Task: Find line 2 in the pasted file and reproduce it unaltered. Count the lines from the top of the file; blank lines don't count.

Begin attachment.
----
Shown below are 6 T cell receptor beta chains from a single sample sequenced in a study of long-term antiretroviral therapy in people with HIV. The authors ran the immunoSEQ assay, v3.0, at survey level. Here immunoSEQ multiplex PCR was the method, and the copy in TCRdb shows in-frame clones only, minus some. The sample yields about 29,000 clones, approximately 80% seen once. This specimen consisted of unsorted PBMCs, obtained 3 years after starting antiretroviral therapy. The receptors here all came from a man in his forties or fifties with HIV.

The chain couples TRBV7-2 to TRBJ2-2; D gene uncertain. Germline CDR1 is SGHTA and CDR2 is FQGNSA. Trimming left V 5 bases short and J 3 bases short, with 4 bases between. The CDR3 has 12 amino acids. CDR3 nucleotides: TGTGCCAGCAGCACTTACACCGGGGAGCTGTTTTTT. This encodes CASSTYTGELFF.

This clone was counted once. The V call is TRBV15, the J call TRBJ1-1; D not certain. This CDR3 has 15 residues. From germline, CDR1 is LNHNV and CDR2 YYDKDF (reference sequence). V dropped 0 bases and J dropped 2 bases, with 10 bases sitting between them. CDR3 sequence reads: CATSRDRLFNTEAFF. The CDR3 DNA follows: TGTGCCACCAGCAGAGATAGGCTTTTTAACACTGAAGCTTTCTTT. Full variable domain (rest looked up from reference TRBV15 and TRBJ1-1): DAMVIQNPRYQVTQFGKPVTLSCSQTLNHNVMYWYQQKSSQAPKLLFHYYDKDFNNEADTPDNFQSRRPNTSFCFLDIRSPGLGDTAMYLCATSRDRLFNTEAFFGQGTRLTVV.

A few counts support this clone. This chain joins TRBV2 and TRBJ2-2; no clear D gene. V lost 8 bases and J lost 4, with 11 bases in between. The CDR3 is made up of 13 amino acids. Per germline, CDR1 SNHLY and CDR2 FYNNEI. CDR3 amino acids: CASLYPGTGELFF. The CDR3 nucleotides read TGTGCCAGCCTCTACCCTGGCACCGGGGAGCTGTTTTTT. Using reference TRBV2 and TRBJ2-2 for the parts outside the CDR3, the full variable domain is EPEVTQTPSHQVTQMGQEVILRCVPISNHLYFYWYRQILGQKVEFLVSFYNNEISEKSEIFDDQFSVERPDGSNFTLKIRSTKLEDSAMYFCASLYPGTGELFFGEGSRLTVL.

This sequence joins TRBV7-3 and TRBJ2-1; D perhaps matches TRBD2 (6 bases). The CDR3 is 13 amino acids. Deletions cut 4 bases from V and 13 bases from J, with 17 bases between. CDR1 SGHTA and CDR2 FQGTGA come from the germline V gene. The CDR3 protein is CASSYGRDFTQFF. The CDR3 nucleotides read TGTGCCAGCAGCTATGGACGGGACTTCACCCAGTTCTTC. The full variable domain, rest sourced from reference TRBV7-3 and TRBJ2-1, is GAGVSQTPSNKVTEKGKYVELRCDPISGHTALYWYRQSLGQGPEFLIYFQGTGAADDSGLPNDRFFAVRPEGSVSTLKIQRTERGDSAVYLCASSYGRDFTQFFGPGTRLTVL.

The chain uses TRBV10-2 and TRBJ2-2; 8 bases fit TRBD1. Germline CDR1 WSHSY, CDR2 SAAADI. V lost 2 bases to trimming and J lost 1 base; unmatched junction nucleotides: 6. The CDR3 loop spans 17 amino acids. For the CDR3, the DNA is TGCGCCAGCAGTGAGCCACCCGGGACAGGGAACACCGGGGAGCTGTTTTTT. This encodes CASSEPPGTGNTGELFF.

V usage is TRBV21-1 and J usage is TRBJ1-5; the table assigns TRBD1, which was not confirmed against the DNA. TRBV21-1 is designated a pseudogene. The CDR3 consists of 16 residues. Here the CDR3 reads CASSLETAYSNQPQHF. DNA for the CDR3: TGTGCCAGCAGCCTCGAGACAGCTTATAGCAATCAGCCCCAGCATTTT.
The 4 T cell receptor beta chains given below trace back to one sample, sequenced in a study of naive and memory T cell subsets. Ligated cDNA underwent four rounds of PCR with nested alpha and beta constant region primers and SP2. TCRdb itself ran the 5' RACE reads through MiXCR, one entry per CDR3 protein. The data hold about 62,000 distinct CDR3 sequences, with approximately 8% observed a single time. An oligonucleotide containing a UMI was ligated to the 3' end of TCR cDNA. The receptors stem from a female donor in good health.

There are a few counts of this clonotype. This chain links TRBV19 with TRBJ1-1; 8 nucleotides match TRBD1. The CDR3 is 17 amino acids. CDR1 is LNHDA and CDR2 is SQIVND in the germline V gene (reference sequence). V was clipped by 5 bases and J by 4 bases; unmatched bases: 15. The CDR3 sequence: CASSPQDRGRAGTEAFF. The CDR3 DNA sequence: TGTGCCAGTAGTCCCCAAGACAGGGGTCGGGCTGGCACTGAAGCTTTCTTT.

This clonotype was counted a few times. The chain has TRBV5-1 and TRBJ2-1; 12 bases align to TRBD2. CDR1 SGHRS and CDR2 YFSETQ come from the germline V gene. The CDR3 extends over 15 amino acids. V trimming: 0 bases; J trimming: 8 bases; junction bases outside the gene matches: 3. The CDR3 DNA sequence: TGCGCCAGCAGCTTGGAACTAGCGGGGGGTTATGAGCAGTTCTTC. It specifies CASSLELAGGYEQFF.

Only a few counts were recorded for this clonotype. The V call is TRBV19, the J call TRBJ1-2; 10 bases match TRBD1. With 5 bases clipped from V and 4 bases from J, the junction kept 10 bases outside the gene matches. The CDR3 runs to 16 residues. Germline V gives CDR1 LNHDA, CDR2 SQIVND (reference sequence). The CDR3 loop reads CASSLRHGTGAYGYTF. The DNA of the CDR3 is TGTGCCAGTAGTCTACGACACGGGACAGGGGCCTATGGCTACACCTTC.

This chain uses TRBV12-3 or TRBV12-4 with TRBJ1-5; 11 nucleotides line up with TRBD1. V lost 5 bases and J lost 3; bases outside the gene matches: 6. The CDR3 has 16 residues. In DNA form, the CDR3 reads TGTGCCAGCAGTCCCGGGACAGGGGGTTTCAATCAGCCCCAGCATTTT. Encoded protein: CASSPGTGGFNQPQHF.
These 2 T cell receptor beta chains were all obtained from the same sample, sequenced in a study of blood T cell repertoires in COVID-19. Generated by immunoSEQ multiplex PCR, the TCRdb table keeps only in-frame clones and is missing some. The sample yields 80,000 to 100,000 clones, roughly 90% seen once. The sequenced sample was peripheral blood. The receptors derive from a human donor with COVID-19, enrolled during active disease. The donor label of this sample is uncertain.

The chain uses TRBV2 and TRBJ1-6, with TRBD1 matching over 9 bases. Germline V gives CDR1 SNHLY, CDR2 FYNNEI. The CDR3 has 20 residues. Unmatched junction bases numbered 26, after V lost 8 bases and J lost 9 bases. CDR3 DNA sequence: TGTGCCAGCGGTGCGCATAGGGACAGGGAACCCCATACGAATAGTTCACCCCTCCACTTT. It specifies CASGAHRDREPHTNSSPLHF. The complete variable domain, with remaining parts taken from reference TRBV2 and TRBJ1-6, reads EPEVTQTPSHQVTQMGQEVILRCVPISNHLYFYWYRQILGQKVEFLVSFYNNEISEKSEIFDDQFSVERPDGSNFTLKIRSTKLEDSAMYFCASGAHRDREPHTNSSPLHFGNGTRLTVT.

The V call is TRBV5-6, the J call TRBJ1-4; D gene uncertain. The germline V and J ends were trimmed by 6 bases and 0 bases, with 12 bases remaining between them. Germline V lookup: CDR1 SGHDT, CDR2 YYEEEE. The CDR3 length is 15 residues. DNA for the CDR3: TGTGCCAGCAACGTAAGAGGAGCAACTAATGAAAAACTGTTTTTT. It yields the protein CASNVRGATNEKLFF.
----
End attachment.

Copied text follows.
The chain couples TRBV7-2 to TRBJ2-2; D gene uncertain. Germline CDR1 is SGHTA and CDR2 is FQGNSA. Trimming left V 5 bases short and J 3 bases short, with 4 bases between. The CDR3 has 12 amino acids. CDR3 nucleotides: TGTGCCAGCAGCACTTACACCGGGGAGCTGTTTTTT. This encodes CASSTYTGELFF.